Lately I’ve been thinking a lot about where I am in life, and where I thought I would be at this age. Geographically, I’m exactly where I want to be. My career could use some improvement.
I look at my current job as a good stepping stone. It has taught me a lot about what I want, and what I don’t want in an office environment. After a year and a half in my current job, I know I want a different role at a company with a little more structure.
When I worked at a newspaper in the Midwest and earned less than $24,000 a year, I was constantly stressed about money. Reading “The Bonfire of the Vanities” probably didn’t help, but I could barely afford rent, groceries, student loans and a credit card payment. Now I’m not as stressed financially, but like a lot of Americans, I’m still living paycheck to paycheck. I have a savings account and I’m making progress on the mountain of student loan debt. But for a lot of people my age, work is about more than the paycheck.
On weekdays we spend more waking hours at work than with our families, roommates, friends or significant others. Fundamentally I think it’s ridiculous to spend 8 hours a day doing something you don’t like. Why stay at a job if you’re not satisfied? Because it pays reasonably well or it’s comfortable or quitting is not a financially viable option. But it’s not fulfilling and I think happiness should factor into the equation somewhere.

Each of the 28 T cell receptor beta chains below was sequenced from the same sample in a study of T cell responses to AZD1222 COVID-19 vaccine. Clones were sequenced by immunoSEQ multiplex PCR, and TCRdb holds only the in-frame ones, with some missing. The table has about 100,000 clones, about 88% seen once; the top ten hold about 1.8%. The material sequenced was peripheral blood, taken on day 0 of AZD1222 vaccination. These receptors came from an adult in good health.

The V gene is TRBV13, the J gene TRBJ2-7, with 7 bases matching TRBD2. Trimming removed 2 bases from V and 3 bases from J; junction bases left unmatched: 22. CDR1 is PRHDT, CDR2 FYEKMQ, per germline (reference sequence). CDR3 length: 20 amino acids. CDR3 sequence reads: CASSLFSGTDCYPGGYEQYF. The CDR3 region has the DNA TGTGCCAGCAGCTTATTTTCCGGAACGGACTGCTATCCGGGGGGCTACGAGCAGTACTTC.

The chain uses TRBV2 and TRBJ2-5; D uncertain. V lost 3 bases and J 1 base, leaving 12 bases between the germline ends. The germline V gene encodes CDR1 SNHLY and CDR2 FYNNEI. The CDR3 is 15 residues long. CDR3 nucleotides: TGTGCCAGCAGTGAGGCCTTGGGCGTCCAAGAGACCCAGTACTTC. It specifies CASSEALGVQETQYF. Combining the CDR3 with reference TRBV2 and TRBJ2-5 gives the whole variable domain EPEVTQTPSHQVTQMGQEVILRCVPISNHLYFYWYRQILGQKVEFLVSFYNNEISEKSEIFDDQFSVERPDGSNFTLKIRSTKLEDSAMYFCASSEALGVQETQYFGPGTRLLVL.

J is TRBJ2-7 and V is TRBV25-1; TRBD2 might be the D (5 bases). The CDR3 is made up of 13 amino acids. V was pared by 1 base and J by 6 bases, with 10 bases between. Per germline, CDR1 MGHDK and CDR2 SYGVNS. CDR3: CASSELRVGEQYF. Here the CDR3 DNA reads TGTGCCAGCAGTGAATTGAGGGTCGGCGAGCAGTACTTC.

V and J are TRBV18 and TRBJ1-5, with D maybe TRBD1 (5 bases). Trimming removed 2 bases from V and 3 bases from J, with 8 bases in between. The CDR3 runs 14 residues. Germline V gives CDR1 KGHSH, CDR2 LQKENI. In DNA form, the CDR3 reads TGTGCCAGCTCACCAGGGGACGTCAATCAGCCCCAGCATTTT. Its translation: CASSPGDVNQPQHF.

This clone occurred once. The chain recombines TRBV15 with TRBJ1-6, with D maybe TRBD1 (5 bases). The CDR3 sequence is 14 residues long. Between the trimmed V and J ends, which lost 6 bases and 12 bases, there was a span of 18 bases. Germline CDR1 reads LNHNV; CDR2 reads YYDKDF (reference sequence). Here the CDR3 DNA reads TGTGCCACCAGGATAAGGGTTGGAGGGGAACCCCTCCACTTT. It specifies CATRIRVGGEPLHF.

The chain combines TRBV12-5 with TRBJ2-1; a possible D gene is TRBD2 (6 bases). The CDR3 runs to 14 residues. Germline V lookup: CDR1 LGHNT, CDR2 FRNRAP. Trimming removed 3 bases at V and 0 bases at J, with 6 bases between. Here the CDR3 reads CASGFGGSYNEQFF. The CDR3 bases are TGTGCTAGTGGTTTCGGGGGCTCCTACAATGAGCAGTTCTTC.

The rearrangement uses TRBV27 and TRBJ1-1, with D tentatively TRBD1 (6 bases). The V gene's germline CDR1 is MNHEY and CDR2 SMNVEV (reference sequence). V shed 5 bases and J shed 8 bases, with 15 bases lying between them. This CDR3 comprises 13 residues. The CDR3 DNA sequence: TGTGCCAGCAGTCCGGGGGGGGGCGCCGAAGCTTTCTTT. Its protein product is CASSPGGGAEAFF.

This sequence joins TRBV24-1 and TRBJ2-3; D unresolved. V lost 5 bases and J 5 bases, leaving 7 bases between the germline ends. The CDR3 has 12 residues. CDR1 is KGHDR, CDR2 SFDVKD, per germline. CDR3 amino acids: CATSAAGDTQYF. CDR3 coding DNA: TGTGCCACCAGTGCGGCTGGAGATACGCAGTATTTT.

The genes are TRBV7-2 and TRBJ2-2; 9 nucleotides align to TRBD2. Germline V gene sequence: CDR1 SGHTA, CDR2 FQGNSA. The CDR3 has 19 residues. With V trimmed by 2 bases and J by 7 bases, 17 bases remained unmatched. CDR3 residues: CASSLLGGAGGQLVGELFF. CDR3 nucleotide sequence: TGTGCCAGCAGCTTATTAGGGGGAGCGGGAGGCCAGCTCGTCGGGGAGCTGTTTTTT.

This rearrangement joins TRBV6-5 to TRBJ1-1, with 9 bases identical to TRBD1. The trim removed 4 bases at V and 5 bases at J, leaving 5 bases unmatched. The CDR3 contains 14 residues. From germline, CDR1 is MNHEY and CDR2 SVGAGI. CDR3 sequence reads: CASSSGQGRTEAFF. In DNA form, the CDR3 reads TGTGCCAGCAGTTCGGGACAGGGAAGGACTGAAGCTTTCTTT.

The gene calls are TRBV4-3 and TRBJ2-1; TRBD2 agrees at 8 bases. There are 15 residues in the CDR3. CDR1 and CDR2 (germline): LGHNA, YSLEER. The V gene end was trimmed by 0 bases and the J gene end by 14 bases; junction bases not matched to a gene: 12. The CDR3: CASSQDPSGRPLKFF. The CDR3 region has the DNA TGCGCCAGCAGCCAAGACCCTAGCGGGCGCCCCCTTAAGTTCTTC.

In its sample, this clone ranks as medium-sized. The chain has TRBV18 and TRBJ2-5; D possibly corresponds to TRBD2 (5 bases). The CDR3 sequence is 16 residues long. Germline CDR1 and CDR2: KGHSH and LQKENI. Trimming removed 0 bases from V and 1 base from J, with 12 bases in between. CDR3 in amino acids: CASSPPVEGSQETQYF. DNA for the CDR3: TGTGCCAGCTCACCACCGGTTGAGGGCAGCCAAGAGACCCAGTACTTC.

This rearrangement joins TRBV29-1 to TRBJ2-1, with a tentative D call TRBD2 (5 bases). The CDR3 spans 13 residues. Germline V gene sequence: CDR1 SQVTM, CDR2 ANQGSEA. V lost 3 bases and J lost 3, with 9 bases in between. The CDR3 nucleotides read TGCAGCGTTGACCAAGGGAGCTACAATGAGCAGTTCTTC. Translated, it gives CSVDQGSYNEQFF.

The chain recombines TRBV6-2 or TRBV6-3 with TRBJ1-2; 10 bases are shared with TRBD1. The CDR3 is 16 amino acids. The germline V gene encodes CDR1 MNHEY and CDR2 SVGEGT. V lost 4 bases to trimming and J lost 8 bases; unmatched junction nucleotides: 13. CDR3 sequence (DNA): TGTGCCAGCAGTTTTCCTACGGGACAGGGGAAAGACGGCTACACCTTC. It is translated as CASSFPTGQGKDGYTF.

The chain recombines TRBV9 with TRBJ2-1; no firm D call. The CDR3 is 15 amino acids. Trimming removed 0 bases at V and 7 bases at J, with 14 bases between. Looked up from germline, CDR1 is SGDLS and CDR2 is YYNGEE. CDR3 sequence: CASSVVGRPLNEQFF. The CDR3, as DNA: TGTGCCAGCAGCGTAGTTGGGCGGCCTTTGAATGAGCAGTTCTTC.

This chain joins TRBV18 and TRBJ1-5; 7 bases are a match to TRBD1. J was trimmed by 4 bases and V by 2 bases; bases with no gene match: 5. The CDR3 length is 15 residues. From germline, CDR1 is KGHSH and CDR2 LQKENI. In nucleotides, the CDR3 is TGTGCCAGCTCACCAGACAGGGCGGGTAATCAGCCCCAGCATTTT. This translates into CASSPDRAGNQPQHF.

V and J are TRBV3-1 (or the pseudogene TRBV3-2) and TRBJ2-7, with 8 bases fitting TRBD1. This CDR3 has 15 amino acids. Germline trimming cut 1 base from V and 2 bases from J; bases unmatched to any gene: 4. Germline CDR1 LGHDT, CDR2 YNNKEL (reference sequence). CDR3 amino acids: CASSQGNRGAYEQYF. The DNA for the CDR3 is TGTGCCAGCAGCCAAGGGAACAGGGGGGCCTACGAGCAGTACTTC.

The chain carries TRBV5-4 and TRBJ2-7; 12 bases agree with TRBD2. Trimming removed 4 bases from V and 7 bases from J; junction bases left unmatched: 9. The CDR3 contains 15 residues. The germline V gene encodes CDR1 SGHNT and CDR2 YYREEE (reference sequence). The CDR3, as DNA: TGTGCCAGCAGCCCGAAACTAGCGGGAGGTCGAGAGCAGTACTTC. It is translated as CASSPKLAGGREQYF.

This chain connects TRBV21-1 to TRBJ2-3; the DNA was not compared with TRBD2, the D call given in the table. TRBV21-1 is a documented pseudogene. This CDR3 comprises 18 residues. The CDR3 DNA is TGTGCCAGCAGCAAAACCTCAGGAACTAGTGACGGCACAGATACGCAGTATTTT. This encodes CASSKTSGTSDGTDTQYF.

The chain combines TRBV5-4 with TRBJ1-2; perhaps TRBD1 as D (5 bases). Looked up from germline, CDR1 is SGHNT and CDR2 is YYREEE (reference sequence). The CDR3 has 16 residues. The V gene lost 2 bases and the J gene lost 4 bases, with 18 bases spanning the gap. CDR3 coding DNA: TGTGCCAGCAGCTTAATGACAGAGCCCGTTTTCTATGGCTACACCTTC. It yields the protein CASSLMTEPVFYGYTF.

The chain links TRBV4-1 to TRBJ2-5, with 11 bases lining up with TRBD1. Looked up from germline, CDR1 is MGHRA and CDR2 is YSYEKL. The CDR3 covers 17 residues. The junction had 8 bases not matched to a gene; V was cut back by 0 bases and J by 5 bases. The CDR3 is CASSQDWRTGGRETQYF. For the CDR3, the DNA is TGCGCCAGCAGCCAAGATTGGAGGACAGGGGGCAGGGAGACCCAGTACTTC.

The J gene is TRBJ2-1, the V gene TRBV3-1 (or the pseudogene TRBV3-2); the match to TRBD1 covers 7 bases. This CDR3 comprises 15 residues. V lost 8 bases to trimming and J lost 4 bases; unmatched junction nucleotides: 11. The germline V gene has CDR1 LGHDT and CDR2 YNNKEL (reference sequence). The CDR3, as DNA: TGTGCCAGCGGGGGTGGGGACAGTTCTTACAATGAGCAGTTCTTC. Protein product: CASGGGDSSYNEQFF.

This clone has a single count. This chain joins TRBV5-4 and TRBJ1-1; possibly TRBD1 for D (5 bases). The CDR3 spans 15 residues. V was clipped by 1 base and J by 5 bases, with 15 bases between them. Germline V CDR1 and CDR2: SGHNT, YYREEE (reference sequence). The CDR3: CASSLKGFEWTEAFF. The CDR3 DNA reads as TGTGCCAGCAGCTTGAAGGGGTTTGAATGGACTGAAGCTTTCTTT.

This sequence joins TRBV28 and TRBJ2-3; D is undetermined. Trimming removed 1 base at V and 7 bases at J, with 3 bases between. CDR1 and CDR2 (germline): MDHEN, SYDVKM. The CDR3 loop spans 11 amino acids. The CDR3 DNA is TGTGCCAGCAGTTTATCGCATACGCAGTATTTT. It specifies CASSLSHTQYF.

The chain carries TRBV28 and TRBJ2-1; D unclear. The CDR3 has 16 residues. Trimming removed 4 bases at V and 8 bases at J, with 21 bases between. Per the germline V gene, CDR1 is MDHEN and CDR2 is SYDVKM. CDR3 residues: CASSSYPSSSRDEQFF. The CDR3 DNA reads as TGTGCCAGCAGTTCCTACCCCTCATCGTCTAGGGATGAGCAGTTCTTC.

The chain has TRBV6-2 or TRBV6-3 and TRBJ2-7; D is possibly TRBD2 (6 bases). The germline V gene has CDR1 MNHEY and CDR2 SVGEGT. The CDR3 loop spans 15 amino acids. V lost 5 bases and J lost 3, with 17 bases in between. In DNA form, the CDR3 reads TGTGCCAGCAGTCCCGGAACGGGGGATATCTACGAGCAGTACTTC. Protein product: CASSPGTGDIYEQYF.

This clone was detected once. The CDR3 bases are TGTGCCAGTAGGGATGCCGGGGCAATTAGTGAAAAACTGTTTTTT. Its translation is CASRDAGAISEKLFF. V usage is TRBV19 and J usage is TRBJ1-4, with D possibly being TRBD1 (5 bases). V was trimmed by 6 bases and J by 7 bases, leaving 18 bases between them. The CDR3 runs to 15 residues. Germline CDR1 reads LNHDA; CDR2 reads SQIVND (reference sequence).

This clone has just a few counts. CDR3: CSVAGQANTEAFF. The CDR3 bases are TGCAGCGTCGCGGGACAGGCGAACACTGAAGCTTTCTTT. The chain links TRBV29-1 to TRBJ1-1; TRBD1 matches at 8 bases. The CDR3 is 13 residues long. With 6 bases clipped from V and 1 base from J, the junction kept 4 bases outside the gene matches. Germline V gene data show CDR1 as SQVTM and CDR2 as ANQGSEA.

Once I got complacent in my job, I started buying things (mostly clothes) as a way to validate going to work every day. After wanting one for months, I got an iPhone last fall. And boots from Nordstrom. I thought maybe if I had work clothes I liked, the idea of going to the office might be less dreadful. But the thrill of new clothes wears off after a week or two.
So I searched for ways to improve my skills and updated my resume. I wonder about going through a temp agency, because two friends had positive experiences as temps. I’m leery about the inconsistent paycheck. I think it comes from being raised by a single mother in a working poor household. And in the past year I started to depend on a comfortable paycheck; losing that and my health benefits is scary, because I still feel like I could be two weeks away from financial ruin.
I remember when my mom and I were on WIC and dinner was Mac and Cheese with tuna, or refried bean burritos. I know how to eat relatively cheap because we did when I was a little kid. But I have friends who grew up eating sandwiches made of Miracle Whip and white bread. My mom and I were never that poor; and I’m fairly certain I’ll never eat a Miracle Whip sandwich.
But that doesn’t make Monday any less dreadful.